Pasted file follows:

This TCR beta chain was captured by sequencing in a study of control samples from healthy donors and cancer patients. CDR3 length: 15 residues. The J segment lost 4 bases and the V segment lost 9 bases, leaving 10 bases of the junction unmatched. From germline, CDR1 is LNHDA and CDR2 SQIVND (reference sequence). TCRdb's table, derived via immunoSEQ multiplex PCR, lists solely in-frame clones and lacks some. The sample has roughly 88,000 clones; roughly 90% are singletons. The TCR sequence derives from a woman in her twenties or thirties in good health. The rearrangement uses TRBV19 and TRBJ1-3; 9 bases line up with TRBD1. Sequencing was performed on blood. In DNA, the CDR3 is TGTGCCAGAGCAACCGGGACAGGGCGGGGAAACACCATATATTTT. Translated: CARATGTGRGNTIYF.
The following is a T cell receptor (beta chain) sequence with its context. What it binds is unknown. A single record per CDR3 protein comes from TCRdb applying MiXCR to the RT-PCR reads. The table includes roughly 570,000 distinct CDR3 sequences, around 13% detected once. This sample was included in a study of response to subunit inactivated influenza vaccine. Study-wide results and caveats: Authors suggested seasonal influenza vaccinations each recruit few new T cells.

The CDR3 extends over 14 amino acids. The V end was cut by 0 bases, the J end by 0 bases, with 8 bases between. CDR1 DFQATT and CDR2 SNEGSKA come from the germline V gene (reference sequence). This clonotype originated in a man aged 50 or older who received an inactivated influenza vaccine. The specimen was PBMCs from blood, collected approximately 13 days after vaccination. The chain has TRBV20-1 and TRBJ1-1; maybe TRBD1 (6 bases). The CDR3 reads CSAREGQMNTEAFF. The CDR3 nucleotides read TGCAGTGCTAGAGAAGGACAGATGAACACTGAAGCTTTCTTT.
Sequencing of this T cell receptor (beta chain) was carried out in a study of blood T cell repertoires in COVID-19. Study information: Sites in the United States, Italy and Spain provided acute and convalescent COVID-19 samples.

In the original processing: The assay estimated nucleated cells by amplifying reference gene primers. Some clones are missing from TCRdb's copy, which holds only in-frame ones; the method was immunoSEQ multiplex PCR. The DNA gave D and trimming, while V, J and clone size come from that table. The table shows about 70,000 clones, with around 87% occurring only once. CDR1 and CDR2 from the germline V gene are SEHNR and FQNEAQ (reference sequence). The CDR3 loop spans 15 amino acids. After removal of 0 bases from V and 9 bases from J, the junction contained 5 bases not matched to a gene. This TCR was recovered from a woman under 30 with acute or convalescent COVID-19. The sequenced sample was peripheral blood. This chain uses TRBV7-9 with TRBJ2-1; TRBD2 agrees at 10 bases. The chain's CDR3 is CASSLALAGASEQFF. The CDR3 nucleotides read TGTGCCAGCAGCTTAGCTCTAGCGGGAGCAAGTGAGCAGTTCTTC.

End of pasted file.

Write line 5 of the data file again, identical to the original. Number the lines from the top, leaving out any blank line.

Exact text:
In the original processing: The assay estimated nucleated cells by amplifying reference gene primers. Some clones are missing from TCRdb's copy, which holds only in-frame ones; the method was immunoSEQ multiplex PCR. The DNA gave D and trimming, while V, J and clone size come from that table. The table shows about 70,000 clones, with around 87% occurring only once. CDR1 and CDR2 from the germline V gene are SEHNR and FQNEAQ (reference sequence). The CDR3 loop spans 15 amino acids. After removal of 0 bases from V and 9 bases from J, the junction contained 5 bases not matched to a gene. This TCR was recovered from a woman under 30 with acute or convalescent COVID-19. The sequenced sample was peripheral blood. This chain uses TRBV7-9 with TRBJ2-1; TRBD2 agrees at 10 bases. The chain's CDR3 is CASSLALAGASEQFF. The CDR3 nucleotides read TGTGCCAGCAGCTTAGCTCTAGCGGGAGCAAGTGAGCAGTTCTTC.